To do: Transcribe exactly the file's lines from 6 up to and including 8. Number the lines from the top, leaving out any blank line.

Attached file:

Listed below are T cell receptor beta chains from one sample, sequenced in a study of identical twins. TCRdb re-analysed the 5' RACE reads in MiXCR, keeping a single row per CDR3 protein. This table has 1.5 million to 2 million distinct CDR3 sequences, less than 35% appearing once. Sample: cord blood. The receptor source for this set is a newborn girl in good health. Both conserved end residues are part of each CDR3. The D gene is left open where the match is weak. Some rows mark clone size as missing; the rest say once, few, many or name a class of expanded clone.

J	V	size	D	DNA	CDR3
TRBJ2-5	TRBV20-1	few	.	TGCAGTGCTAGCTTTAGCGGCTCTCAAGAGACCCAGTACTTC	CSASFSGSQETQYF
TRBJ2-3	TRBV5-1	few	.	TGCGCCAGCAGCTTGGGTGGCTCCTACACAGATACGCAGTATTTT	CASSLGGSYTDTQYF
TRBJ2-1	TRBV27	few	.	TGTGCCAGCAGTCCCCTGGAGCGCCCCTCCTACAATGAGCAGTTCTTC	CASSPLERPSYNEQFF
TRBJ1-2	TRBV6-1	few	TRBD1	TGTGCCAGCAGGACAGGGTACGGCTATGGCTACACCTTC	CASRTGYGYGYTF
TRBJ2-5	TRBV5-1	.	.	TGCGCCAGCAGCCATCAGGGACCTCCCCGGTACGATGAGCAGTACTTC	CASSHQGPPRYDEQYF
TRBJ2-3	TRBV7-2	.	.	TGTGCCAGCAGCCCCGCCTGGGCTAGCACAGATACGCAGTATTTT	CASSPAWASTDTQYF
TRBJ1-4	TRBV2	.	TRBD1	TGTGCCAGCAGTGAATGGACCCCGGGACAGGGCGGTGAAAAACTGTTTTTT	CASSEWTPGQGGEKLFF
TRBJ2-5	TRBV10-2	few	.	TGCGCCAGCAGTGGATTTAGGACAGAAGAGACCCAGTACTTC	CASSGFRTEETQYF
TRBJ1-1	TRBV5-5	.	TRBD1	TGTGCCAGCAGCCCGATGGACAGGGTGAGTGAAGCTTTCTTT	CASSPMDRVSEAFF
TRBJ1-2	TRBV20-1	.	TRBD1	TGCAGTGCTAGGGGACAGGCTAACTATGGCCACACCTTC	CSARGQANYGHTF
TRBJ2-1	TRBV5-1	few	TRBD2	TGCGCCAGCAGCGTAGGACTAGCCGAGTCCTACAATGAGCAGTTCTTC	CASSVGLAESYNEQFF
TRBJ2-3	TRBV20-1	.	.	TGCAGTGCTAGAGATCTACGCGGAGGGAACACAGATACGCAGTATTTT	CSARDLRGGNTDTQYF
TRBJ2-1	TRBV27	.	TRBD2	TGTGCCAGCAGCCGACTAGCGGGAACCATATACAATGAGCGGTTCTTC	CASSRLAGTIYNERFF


TRBJ1-2	TRBV6-1	few	TRBD1	TGTGCCAGCAGGACAGGGTACGGCTATGGCTACACCTTC	CASRTGYGYGYTF
TRBJ2-5	TRBV5-1	.	.	TGCGCCAGCAGCCATCAGGGACCTCCCCGGTACGATGAGCAGTACTTC	CASSHQGPPRYDEQYF
TRBJ2-3	TRBV7-2	.	.	TGTGCCAGCAGCCCCGCCTGGGCTAGCACAGATACGCAGTATTTT	CASSPAWASTDTQYF